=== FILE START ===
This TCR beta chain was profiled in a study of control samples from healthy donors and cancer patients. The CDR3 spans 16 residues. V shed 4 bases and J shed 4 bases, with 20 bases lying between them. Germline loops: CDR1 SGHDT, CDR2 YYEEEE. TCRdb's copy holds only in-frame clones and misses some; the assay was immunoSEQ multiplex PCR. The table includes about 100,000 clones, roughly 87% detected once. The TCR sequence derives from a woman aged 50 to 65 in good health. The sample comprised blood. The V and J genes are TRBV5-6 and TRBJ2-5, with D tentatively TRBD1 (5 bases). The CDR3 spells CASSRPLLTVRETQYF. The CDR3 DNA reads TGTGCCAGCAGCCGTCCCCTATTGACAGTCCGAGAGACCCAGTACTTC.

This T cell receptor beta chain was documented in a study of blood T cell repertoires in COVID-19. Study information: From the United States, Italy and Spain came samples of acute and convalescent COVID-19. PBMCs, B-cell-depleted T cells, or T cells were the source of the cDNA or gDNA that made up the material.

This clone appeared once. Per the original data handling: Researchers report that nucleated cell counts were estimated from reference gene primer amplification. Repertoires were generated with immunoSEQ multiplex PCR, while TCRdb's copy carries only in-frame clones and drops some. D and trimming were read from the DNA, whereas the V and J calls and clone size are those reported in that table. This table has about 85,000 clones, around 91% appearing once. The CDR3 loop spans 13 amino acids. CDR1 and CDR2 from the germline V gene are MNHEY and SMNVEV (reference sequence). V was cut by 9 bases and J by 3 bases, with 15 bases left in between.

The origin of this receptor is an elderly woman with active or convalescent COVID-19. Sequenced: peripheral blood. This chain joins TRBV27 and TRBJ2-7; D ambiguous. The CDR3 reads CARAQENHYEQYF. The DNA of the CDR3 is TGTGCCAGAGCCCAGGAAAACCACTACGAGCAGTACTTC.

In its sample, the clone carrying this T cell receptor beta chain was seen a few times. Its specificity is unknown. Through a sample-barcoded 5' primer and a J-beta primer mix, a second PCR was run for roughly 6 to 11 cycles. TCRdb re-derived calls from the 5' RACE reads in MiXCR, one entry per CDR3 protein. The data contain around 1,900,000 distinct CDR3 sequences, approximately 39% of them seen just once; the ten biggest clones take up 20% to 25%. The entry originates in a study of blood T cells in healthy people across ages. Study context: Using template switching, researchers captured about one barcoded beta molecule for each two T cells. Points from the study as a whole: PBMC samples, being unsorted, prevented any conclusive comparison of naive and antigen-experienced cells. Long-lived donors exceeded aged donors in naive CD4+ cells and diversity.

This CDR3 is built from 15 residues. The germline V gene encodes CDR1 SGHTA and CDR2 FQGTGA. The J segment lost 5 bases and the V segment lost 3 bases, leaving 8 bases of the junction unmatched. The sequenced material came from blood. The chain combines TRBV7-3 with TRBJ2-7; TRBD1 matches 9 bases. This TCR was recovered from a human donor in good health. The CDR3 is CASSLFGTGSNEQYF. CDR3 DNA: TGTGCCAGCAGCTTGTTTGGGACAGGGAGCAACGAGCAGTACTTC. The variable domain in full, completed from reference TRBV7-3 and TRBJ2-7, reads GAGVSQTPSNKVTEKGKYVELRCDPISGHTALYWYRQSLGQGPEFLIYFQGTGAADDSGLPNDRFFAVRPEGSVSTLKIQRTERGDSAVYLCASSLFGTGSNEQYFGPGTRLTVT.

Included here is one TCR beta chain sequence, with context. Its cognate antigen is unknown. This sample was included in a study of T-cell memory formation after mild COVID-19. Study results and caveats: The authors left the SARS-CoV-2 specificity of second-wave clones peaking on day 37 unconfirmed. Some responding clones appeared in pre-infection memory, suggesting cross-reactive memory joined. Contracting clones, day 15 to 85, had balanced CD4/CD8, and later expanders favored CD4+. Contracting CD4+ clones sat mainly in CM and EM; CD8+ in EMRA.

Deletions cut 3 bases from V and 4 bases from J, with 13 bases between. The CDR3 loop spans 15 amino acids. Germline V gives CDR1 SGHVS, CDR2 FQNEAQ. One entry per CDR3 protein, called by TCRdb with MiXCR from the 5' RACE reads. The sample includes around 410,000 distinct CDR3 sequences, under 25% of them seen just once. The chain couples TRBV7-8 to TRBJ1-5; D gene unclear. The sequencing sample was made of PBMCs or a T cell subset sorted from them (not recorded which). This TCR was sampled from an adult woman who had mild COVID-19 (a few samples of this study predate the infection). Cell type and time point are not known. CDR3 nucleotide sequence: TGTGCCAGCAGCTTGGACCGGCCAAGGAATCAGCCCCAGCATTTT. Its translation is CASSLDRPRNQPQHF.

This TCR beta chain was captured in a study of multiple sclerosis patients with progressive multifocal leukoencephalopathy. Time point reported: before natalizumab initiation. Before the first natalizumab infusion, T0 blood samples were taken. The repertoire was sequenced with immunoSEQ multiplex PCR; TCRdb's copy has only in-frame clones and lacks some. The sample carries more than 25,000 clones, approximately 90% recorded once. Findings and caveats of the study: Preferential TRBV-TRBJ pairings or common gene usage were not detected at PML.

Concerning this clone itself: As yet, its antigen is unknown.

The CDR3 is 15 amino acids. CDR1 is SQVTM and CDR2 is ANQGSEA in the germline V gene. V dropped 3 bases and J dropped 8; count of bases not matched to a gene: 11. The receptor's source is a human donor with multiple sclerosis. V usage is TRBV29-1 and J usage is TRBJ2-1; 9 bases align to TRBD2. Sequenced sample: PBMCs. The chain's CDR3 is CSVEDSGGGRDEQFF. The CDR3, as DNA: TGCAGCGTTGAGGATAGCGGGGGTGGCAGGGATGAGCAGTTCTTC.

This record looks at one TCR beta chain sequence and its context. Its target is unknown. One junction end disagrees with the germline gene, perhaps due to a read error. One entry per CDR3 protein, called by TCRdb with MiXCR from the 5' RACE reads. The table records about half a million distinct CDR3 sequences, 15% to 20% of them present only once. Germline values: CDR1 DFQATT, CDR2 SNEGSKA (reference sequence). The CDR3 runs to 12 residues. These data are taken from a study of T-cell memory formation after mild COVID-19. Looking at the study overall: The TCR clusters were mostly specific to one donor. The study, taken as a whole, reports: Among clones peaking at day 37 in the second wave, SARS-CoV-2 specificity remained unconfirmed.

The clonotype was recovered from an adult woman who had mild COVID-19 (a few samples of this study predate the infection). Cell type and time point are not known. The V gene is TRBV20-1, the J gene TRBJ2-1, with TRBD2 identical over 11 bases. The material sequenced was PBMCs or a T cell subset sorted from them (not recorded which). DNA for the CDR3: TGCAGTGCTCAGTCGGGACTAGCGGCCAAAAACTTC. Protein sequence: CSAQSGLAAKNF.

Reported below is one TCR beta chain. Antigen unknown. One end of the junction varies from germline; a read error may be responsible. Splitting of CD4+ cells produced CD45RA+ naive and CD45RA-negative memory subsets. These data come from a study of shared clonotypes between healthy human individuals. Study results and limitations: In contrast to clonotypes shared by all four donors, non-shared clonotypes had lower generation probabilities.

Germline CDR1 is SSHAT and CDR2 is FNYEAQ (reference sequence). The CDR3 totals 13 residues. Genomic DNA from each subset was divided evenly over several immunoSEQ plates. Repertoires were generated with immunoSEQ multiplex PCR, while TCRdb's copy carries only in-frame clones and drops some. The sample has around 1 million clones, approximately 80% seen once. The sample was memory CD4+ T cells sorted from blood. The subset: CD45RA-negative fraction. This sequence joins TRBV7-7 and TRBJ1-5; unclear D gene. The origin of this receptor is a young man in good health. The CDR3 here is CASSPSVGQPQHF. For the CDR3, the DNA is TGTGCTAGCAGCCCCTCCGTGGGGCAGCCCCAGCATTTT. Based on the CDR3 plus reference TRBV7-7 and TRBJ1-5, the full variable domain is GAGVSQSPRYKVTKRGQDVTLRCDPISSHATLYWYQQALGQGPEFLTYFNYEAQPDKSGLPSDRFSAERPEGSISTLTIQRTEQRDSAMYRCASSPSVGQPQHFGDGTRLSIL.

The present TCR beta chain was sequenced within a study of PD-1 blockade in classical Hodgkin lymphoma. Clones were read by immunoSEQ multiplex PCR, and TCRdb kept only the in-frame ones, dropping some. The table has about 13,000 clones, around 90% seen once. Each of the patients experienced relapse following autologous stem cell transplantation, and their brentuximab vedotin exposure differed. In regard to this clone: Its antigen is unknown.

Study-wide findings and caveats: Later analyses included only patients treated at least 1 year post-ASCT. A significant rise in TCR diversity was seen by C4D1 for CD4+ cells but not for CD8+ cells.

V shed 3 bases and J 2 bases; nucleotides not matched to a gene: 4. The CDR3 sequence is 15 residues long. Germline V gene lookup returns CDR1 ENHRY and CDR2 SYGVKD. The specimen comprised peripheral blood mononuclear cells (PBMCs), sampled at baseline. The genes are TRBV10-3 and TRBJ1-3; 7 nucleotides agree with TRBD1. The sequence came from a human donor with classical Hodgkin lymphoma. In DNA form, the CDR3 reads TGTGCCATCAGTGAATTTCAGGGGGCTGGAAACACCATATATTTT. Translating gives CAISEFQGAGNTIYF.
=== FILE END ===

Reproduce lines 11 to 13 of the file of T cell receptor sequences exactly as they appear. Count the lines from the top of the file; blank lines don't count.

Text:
The CDR3 is 15 amino acids. CDR1 is SQVTM and CDR2 is ANQGSEA in the germline V gene. V dropped 3 bases and J dropped 8; count of bases not matched to a gene: 11. The receptor's source is a human donor with multiple sclerosis. V usage is TRBV29-1 and J usage is TRBJ2-1; 9 bases align to TRBD2. Sequenced sample: PBMCs. The chain's CDR3 is CSVEDSGGGRDEQFF. The CDR3, as DNA: TGCAGCGTTGAGGATAGCGGGGGTGGCAGGGATGAGCAGTTCTTC.

This record looks at one TCR beta chain sequence and its context. Its target is unknown. One junction end disagrees with the germline gene, perhaps due to a read error. One entry per CDR3 protein, called by TCRdb with MiXCR from the 5' RACE reads. The table records about half a million distinct CDR3 sequences, 15% to 20% of them present only once. Germline values: CDR1 DFQATT, CDR2 SNEGSKA (reference sequence). The CDR3 runs to 12 residues. These data are taken from a study of T-cell memory formation after mild COVID-19. Looking at the study overall: The TCR clusters were mostly specific to one donor. The study, taken as a whole, reports: Among clones peaking at day 37 in the second wave, SARS-CoV-2 specificity remained unconfirmed.

The clonotype was recovered from an adult woman who had mild COVID-19 (a few samples of this study predate the infection). Cell type and time point are not known. The V gene is TRBV20-1, the J gene TRBJ2-1, with TRBD2 identical over 11 bases. The material sequenced was PBMCs or a T cell subset sorted from them (not recorded which). DNA for the CDR3: TGCAGTGCTCAGTCGGGACTAGCGGCCAAAAACTTC. Protein sequence: CSAQSGLAAKNF.